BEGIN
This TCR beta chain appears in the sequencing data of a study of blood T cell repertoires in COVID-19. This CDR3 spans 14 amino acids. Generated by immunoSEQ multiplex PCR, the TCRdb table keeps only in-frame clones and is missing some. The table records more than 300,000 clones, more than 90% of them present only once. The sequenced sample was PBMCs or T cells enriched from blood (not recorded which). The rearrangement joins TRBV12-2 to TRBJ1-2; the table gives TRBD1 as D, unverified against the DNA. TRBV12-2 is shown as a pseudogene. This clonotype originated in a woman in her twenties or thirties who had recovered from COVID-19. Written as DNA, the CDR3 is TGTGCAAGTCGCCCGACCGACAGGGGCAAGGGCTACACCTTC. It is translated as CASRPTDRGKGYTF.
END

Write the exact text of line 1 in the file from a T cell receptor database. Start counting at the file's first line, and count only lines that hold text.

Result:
This TCR beta chain appears in the sequencing data of a study of blood T cell repertoires in COVID-19. This CDR3 spans 14 amino acids. Generated by immunoSEQ multiplex PCR, the TCRdb table keeps only in-frame clones and is missing some. The table records more than 300,000 clones, more than 90% of them present only once. The sequenced sample was PBMCs or T cells enriched from blood (not recorded which). The rearrangement joins TRBV12-2 to TRBJ1-2; the table gives TRBD1 as D, unverified against the DNA. TRBV12-2 is shown as a pseudogene. This clonotype originated in a woman in her twenties or thirties who had recovered from COVID-19. Written as DNA, the CDR3 is TGTGCAAGTCGCCCGACCGACAGGGGCAAGGGCTACACCTTC. It is translated as CASRPTDRGKGYTF.